Statewide School Survey Indicates Increasing Class Size Is the Norm

John Mooney | August 11, 2011 | Education
Even with a slight boost in state aid for the current school year, many districts say class size will still climb

Always an important number for parents, class size is also often a barometer of the fiscal condition of a school system: the tighter the dollars, the fewer the staff, the more students in each classroom.

A new survey of New Jersey schools over the past two years proves that this state is no exception — although the results also present some interesting twists.

The New Jersey School Boards Association contacted all 575 districts in June to quiz them on how class size has been affected by two budgets: last year’s (2010-2011), which saw steep cuts in state aid, and this year’s (2011-2012), which saw a slight increase.

A total of 186 districts responded. Not surprisingly, about a third of all participants again said class size climbed last year, largely due to shrinking state aid.

And even though budgets are a bit beefier this year, a third of all respondents said class size is likely to increase again. Of the remainder, nearly two-thirds said they would stay the same, while one in 10 said they would decrease.

“It seems to be leveling off a little,” said Frank Belluscio, the association’s communications director. “They are doing everything they can to retain programs, keep their teachers, but we still have a third increasing class size.”

A Report Card

New Jersey tracks class size for every school as part of its annual School Report Card, and although there are some questions as to how it is computed, the average had been slowly but steadily dropping over the past decade.

In the most recent Report Card for the 2009-2010, the state listed the average as 18.2 students per classroom, considerably down from even five years ago, when it was in the low 20’s.

But if the school board survey is accurate, it looks as if it will bump up class size for the next Report Card and possibly the one after that. And that second increase is not entirely due to state aid reductions.

As indicated, last year’s cuts — amounting to 5 percent of budgets — were the big reason for the increase in class size. But school officials said a range of factors are going into increases this year.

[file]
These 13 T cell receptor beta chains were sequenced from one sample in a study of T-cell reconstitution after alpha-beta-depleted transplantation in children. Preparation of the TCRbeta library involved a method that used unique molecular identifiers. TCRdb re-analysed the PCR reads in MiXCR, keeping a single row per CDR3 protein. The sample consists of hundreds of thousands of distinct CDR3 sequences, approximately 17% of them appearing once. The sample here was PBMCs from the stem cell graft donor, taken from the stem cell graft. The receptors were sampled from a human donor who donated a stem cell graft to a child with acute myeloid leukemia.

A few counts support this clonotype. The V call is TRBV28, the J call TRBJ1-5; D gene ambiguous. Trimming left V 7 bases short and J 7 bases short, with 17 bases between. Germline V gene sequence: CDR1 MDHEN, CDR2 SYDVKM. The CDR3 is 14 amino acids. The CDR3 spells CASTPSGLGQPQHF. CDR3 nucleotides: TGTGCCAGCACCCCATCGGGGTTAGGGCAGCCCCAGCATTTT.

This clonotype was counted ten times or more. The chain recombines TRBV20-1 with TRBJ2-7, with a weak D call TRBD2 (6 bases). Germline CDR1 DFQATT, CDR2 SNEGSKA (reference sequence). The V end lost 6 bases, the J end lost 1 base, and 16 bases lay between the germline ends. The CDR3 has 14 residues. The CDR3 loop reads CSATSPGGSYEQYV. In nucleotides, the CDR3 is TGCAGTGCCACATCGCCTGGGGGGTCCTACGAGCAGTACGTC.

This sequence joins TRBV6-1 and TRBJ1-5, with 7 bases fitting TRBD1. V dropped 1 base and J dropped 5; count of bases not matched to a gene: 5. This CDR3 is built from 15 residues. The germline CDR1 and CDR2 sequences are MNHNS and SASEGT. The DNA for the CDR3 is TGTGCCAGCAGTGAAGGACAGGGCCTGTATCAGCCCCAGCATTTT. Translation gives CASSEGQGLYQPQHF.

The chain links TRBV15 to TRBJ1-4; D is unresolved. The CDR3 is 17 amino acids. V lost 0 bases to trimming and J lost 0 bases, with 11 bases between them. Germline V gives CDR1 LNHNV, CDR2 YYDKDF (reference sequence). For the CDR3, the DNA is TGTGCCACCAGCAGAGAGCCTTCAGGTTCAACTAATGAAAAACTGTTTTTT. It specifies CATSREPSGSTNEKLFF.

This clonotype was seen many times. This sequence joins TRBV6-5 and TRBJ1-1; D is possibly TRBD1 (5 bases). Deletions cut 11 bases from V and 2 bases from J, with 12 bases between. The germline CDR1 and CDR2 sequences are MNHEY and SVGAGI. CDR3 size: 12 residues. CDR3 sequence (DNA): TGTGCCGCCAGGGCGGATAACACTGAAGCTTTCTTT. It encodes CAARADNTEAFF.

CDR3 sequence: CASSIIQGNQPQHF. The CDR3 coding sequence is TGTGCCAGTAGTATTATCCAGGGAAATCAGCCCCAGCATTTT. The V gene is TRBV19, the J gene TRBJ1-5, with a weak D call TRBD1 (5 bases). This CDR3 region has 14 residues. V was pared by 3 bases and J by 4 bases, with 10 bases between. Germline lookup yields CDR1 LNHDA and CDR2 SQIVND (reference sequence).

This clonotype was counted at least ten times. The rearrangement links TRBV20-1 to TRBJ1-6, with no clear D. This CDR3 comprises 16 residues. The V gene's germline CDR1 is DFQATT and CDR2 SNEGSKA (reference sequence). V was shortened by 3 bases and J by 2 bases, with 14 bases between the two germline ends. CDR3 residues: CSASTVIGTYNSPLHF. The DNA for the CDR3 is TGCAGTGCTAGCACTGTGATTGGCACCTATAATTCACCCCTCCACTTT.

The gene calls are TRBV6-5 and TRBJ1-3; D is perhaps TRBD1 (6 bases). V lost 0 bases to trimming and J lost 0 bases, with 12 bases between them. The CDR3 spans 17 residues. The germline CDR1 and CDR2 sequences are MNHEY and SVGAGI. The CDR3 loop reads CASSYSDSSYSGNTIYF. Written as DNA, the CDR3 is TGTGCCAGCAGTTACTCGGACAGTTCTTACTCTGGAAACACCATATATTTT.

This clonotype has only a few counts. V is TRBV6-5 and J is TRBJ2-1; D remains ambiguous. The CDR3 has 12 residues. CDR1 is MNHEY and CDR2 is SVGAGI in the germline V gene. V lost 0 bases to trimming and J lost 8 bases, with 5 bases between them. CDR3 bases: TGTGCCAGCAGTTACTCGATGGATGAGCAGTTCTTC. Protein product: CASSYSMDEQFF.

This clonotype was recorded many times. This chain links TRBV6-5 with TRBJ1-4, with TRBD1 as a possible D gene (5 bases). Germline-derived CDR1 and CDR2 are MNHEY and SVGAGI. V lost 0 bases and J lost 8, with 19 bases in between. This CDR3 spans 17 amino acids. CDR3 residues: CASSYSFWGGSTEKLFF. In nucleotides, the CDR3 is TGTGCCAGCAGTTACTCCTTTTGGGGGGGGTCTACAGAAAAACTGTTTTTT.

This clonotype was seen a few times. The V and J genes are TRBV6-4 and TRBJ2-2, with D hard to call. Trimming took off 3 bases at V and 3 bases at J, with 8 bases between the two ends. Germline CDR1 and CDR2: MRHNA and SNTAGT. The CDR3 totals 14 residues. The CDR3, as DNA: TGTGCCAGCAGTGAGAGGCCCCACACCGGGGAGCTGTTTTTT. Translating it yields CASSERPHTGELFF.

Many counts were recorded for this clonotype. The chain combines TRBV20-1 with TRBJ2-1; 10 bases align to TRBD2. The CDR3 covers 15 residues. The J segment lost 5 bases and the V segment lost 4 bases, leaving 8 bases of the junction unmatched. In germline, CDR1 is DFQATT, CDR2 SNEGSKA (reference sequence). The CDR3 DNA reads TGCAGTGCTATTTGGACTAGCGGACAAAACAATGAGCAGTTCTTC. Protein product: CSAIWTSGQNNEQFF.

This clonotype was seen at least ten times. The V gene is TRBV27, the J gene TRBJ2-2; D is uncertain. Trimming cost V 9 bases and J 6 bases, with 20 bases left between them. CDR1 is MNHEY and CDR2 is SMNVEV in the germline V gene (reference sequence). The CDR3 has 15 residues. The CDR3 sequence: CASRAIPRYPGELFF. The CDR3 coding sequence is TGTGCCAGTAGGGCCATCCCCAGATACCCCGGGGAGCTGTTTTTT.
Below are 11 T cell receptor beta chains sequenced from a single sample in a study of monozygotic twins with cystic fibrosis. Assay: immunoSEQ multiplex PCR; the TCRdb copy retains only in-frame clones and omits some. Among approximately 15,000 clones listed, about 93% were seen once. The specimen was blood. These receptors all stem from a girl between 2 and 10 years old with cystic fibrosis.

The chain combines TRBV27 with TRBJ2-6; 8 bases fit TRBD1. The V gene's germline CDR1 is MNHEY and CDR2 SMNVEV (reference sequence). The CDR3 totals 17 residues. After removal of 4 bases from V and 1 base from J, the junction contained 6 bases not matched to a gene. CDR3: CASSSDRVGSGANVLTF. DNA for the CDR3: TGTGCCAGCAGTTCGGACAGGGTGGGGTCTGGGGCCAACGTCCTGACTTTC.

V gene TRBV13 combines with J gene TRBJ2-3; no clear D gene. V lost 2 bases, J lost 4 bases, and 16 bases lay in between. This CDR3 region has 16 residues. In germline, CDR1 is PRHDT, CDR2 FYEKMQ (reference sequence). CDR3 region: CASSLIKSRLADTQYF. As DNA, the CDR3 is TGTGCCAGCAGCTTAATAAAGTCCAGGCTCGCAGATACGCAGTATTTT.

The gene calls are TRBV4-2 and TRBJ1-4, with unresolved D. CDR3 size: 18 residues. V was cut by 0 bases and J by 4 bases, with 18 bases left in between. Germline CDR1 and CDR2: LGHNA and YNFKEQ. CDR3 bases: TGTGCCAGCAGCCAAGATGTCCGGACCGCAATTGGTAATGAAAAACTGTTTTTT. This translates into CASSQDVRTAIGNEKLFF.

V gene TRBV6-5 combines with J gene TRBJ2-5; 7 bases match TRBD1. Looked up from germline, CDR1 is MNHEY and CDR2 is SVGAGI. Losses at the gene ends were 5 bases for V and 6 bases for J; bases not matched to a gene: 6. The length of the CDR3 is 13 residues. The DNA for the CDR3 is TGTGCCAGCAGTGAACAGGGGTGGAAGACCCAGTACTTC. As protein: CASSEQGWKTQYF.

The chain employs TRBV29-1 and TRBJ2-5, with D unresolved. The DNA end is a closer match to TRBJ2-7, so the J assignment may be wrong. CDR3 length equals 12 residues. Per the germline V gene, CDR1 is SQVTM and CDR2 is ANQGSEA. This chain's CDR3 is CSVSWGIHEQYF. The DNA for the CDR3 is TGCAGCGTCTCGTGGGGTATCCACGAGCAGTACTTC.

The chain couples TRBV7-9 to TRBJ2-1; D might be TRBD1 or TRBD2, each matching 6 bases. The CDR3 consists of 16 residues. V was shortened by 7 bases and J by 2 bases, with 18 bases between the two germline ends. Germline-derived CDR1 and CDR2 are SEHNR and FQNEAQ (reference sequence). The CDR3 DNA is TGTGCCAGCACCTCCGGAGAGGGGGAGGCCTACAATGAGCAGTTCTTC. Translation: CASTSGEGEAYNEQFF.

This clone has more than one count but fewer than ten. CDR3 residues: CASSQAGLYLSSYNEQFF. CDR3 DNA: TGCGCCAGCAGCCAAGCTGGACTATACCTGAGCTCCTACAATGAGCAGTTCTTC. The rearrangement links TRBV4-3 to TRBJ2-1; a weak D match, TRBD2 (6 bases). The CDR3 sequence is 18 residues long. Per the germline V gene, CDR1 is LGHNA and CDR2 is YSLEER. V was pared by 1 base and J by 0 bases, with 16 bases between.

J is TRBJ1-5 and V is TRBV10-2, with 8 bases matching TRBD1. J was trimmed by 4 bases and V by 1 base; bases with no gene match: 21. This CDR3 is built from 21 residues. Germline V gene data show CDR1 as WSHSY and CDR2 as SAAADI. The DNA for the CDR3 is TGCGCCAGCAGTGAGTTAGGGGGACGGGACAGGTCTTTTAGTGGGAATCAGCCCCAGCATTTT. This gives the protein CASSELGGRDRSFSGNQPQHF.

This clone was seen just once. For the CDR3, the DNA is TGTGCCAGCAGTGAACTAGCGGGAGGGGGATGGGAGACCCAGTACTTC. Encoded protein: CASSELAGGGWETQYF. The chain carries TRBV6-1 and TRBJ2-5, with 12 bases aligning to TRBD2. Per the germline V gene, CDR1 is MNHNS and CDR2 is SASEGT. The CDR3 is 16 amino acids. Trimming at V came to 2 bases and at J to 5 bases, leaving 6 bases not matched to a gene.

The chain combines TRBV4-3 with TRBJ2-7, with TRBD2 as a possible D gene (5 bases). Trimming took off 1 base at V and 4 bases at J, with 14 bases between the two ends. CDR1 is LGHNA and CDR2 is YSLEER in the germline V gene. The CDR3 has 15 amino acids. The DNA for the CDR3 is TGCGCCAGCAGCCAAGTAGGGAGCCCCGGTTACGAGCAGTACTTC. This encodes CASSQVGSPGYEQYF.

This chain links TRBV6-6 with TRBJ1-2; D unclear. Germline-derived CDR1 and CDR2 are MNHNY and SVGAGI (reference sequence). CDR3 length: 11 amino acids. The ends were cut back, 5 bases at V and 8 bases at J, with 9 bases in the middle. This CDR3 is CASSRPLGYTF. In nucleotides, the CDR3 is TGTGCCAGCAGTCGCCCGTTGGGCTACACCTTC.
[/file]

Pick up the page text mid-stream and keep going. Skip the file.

The top one is the new property tax caps, listed by a third of respondents as a driving force in larger class sizes. Another fifth said their own enrollment had increased. The third factor is the continued dearth of state aid.

The range of comments that came with the survey also represented an interesting mix of reactions from school leaders. Many listed class size as arguably the single most important factor in learning, and said some classes had become untenable, as large as 30 or even 40 students.

“Class size has been our district’s sacred cow,” wrote one Bergen County board president. “We have tried to look everywhere except at class size policy when cutting expenses.”

But a few others called class size overrated, saying it only becomes problematic when classes exceed 30 students. Still others said classes that are too small are stifling.

“Too small a class leads to little discussion and challenging of ideas and not enough motivators to encourage others to learn,” wrote a Hunterdon County administrator and former teacher. “The best combination is a large class size with in-class support, and a strong school discipline policy to prevent misbehavior.”

One caveat to be aware of is that the survey was completed before the final state budget was struck, including an additional $650 million for schools. The bulk of that went to the 31 highest-poverty districts under the Abbott v. Burke ruling.

That could affect class size, especially in those districts where it has been the biggest challenge.

But in urban and suburban districts, many school leaders have also said that the late addition of aid will likely have limited impact on the coming school year, since many districts are choosing to hold onto the money as a cushion for the year after.